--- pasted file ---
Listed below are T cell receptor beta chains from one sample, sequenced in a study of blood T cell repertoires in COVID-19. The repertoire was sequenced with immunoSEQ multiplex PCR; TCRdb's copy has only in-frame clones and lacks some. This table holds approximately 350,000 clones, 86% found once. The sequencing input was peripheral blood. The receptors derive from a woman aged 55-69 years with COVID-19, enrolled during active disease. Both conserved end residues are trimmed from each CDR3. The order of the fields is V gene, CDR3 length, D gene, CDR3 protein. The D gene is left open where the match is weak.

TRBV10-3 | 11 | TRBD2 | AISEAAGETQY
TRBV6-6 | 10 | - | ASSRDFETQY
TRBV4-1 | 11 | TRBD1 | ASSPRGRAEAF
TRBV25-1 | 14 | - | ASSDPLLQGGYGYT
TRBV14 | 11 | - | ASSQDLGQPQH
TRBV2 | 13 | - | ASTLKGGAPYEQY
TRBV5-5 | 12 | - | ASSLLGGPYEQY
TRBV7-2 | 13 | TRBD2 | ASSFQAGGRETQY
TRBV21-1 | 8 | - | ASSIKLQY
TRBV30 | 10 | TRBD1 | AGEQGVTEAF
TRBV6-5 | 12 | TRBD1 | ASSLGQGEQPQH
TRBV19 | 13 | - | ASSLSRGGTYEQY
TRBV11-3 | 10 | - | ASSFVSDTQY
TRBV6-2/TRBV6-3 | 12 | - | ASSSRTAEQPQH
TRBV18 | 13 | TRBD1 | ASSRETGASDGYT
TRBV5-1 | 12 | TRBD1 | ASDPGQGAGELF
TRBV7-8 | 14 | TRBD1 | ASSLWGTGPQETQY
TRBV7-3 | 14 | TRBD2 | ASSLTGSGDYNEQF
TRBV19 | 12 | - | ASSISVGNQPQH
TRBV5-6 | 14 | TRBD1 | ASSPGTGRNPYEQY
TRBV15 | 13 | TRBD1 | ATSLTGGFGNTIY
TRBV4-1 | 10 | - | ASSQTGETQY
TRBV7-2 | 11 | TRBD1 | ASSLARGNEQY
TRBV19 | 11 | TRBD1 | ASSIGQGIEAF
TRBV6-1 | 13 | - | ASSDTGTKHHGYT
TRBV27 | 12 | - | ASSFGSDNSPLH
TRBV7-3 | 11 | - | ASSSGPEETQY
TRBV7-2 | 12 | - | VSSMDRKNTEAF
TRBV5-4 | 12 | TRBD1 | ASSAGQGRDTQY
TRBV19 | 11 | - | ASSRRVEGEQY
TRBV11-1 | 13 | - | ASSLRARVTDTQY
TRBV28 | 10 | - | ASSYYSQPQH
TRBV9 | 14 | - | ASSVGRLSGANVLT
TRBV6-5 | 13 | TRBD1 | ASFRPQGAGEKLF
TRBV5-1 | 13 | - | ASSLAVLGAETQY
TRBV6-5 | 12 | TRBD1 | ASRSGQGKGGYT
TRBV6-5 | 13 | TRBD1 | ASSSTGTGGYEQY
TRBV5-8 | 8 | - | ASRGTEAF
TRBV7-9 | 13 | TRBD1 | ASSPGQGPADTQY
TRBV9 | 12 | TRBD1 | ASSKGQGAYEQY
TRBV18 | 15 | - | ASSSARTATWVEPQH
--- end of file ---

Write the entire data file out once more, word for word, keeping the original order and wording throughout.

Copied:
Listed below are T cell receptor beta chains from one sample, sequenced in a study of blood T cell repertoires in COVID-19. The repertoire was sequenced with immunoSEQ multiplex PCR; TCRdb's copy has only in-frame clones and lacks some. This table holds approximately 350,000 clones, 86% found once. The sequencing input was peripheral blood. The receptors derive from a woman aged 55-69 years with COVID-19, enrolled during active disease. Both conserved end residues are trimmed from each CDR3. The order of the fields is V gene, CDR3 length, D gene, CDR3 protein. The D gene is left open where the match is weak.

TRBV10-3 | 11 | TRBD2 | AISEAAGETQY
TRBV6-6 | 10 | - | ASSRDFETQY
TRBV4-1 | 11 | TRBD1 | ASSPRGRAEAF
TRBV25-1 | 14 | - | ASSDPLLQGGYGYT
TRBV14 | 11 | - | ASSQDLGQPQH
TRBV2 | 13 | - | ASTLKGGAPYEQY
TRBV5-5 | 12 | - | ASSLLGGPYEQY
TRBV7-2 | 13 | TRBD2 | ASSFQAGGRETQY
TRBV21-1 | 8 | - | ASSIKLQY
TRBV30 | 10 | TRBD1 | AGEQGVTEAF
TRBV6-5 | 12 | TRBD1 | ASSLGQGEQPQH
TRBV19 | 13 | - | ASSLSRGGTYEQY
TRBV11-3 | 10 | - | ASSFVSDTQY
TRBV6-2/TRBV6-3 | 12 | - | ASSSRTAEQPQH
TRBV18 | 13 | TRBD1 | ASSRETGASDGYT
TRBV5-1 | 12 | TRBD1 | ASDPGQGAGELF
TRBV7-8 | 14 | TRBD1 | ASSLWGTGPQETQY
TRBV7-3 | 14 | TRBD2 | ASSLTGSGDYNEQF
TRBV19 | 12 | - | ASSISVGNQPQH
TRBV5-6 | 14 | TRBD1 | ASSPGTGRNPYEQY
TRBV15 | 13 | TRBD1 | ATSLTGGFGNTIY
TRBV4-1 | 10 | - | ASSQTGETQY
TRBV7-2 | 11 | TRBD1 | ASSLARGNEQY
TRBV19 | 11 | TRBD1 | ASSIGQGIEAF
TRBV6-1 | 13 | - | ASSDTGTKHHGYT
TRBV27 | 12 | - | ASSFGSDNSPLH
TRBV7-3 | 11 | - | ASSSGPEETQY
TRBV7-2 | 12 | - | VSSMDRKNTEAF
TRBV5-4 | 12 | TRBD1 | ASSAGQGRDTQY
TRBV19 | 11 | - | ASSRRVEGEQY
TRBV11-1 | 13 | - | ASSLRARVTDTQY
TRBV28 | 10 | - | ASSYYSQPQH
TRBV9 | 14 | - | ASSVGRLSGANVLT
TRBV6-5 | 13 | TRBD1 | ASFRPQGAGEKLF
TRBV5-1 | 13 | - | ASSLAVLGAETQY
TRBV6-5 | 12 | TRBD1 | ASRSGQGKGGYT
TRBV6-5 | 13 | TRBD1 | ASSSTGTGGYEQY
TRBV5-8 | 8 | - | ASRGTEAF
TRBV7-9 | 13 | TRBD1 | ASSPGQGPADTQY
TRBV9 | 12 | TRBD1 | ASSKGQGAYEQY
TRBV18 | 15 | - | ASSSARTATWVEPQH